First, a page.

Theresa Vargas

Washington, D.C.

Local columnist who previously wrote for the local enterprise team about poverty, race and people with disabilities.

Education: bachelor's from Stanford University; master's from Columbia University Graduate School of Journalism

Theresa Vargas is a columnist for The Washington Post. Before that, she worked on the local enterprise team, writing stories that took her, among other places, into a home for transgender teens, a support group for survivors of gun violence and a courtroom where a woman with Down syndrome fought for the right to decide how she lives. During the peak of the recession, she and a photographer traveled across the country to chronicle how Americans were coping. Before coming to The Post, she worked at Newsday in New York.
Latest from Theresa Vargas

A national museum about – but not just for – the deaf community

A person could live in D.C. and never know about the National Deaf Life Museum at Gallaudet University. But visitors come from across the world.

August 6, 2022

Study confirms what D.C. parents have known: Drivers don’t care

It’s time drivers who want safe streets join bicyclists and pedestrians who have long been calling on the city to do better.

August 3, 2022

The priceless win a teenager gave everyone who’s been body-shamed

What Olivia Julianna achieved after Rep. Matt Gaetz targeted her was a colossal victory for abortion rights activists. It was also more than that.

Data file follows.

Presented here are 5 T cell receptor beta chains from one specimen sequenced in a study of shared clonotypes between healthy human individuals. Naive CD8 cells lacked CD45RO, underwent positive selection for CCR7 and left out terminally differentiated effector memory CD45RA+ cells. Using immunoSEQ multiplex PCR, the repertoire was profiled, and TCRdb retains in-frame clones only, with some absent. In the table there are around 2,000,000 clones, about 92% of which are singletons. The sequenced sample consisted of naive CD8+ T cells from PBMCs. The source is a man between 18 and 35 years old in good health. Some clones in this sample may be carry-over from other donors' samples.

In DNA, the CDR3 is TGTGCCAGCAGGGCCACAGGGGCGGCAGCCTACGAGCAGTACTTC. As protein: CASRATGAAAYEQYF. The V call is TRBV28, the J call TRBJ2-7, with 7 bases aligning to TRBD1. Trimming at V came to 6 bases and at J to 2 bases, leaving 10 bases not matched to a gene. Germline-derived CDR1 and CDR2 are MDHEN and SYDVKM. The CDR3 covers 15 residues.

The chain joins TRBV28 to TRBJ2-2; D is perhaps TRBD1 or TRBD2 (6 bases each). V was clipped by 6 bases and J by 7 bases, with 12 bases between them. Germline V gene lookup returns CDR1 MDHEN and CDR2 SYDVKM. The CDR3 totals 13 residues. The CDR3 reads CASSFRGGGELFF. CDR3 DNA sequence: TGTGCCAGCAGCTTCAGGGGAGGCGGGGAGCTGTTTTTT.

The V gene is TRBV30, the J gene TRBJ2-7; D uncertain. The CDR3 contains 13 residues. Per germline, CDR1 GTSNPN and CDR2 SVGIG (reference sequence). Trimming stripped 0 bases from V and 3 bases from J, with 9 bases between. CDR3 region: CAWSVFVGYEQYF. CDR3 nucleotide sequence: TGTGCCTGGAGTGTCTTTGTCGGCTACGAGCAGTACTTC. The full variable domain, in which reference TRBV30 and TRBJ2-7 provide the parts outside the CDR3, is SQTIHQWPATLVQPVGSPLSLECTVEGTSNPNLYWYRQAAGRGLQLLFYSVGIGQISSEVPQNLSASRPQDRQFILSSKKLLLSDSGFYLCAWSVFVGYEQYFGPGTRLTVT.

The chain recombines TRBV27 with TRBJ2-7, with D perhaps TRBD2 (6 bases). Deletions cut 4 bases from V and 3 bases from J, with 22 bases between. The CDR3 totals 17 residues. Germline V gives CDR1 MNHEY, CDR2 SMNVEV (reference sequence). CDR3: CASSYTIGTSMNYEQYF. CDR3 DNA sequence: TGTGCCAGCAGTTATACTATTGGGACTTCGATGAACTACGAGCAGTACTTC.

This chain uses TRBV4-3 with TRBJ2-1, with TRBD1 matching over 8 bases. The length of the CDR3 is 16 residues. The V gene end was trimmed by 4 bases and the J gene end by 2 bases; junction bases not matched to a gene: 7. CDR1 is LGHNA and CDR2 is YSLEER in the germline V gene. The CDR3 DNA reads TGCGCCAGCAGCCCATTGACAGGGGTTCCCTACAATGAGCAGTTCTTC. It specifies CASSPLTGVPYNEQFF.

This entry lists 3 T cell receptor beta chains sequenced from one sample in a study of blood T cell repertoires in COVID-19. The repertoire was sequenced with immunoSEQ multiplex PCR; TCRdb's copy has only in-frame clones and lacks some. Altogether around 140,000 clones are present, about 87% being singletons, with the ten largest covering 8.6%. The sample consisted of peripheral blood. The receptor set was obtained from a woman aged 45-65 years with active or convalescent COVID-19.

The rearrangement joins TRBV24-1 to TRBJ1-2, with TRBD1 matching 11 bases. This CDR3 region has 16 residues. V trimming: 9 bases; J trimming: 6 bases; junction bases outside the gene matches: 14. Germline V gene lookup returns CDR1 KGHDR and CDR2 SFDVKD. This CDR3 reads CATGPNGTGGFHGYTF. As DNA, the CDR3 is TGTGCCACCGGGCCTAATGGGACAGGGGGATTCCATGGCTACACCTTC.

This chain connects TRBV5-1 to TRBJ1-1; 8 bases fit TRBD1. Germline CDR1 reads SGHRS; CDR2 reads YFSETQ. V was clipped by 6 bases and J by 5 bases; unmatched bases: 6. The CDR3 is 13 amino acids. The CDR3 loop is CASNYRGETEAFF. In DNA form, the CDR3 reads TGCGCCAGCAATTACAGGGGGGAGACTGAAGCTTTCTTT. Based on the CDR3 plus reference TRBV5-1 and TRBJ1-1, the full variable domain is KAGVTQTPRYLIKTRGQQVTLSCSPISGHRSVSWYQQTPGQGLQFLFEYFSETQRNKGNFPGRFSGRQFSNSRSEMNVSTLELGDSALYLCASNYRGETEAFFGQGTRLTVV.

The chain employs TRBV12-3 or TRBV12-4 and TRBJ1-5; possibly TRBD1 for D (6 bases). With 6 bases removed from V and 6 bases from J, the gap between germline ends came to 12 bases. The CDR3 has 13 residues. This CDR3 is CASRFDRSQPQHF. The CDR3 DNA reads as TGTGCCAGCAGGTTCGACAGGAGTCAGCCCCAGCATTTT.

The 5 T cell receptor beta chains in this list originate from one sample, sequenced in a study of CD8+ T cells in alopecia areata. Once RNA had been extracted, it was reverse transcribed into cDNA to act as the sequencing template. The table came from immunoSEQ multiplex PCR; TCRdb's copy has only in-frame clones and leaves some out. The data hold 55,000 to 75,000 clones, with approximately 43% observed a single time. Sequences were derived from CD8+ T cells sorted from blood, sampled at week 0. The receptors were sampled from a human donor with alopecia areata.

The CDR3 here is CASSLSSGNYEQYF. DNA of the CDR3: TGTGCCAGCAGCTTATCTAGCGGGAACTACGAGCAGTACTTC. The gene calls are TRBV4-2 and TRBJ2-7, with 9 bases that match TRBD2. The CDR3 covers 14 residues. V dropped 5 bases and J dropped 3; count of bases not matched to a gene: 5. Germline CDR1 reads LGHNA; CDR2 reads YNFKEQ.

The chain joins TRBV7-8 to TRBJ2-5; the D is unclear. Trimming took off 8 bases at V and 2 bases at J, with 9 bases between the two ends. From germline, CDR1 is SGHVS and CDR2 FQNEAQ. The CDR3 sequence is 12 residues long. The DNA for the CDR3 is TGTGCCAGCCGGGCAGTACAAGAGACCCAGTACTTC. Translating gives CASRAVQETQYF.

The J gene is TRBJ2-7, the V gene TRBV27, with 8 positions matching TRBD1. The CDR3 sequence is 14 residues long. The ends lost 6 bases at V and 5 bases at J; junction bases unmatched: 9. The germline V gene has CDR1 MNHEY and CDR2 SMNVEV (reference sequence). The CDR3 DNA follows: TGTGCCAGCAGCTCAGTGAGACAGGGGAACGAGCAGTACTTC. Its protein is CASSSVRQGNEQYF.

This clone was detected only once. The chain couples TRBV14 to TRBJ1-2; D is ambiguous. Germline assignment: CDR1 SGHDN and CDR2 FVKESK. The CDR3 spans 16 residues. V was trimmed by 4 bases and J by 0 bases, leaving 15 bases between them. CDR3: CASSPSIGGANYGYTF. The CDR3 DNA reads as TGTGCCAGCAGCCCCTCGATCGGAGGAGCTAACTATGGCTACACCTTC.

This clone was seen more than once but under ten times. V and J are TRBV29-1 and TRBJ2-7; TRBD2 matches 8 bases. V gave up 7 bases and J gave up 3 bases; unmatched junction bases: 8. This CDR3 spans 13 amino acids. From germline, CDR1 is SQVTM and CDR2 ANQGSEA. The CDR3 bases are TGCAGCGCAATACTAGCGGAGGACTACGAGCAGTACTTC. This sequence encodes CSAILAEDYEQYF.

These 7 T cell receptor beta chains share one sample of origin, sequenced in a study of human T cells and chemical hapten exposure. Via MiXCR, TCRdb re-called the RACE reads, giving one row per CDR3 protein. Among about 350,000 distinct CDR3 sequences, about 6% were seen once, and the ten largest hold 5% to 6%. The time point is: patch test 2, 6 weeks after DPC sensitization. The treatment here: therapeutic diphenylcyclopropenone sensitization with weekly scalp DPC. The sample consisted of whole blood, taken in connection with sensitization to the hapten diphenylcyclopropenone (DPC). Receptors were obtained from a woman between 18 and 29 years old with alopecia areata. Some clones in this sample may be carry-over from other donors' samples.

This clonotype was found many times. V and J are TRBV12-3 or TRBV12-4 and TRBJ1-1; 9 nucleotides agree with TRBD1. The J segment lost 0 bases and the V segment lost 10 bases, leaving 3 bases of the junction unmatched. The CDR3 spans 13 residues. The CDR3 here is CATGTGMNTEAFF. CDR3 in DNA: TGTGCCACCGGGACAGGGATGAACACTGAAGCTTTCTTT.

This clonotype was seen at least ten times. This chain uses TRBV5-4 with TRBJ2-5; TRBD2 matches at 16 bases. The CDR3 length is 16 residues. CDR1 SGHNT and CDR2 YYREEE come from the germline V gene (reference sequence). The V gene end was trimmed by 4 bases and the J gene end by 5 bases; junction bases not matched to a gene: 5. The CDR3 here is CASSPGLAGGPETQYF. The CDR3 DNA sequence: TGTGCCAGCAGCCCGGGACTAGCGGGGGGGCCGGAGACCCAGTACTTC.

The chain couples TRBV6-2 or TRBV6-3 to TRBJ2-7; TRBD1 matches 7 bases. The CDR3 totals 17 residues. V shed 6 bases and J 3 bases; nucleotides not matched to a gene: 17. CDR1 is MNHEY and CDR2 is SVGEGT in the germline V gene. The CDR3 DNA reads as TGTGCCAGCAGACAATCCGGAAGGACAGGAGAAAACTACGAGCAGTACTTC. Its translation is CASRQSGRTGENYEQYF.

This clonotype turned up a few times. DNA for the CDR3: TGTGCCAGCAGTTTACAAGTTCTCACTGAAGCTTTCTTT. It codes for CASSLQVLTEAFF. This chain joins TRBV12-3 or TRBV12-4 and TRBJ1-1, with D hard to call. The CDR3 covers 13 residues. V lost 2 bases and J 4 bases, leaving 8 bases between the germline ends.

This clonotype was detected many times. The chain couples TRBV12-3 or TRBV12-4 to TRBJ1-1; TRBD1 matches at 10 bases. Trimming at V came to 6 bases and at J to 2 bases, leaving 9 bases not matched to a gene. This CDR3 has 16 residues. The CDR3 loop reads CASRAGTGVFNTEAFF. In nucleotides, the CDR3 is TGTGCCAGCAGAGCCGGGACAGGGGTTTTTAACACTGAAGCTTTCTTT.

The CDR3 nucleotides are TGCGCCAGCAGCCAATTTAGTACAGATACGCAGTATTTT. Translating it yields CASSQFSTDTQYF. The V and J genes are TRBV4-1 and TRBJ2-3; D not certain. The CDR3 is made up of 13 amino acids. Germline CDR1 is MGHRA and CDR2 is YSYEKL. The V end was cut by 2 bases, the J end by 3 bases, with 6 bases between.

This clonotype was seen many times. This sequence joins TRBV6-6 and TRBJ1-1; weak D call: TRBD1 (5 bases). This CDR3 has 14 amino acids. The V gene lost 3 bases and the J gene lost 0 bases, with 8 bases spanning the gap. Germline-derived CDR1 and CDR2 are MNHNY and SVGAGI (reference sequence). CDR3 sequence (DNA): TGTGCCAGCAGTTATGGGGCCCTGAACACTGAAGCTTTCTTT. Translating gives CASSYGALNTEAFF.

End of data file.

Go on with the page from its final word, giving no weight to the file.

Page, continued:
July 30, 2022

Financial security remains elusive for too many disabled people

Maryland resident Aaron Kaufman is a disability rights advocate who has been trying to change that.

July 27, 2022

Two words that capture D.C.’s unsafe streets: ‘Updated again’

Two memorials were planned for D.C. bicyclists. Then a third was killed.

July 23, 2022

The unexpected star of NASA’s Webb images — the alt text descriptions

A team in Baltimore was responsible for the words that made NASA's James Webb Space Telescope images accessible to everyone.

July 20, 2022

Baltimore’s squeegee killing puts urban poverty on national display

The squeegee kids exist in different forms in every major city across the country.

July 13, 2022

Gunfire is not only killing kids. It’s killing childhood experiences.

I grew up performing in parades. My children have never attended one.

July 6, 2022

Hungry and homeless: Life for a migrant family in the nation’s capital

Alberto, Imelda and their three children, ages 4, 6 and 11, have been living out of a van.

July 2, 2022

Teachers at a Maryland school fight to keep a longtime educator

Teachers at the Prince George’s County elementary school call the potential loss of Chris Wichtendahl ‘catastrophic.’

June 29, 2022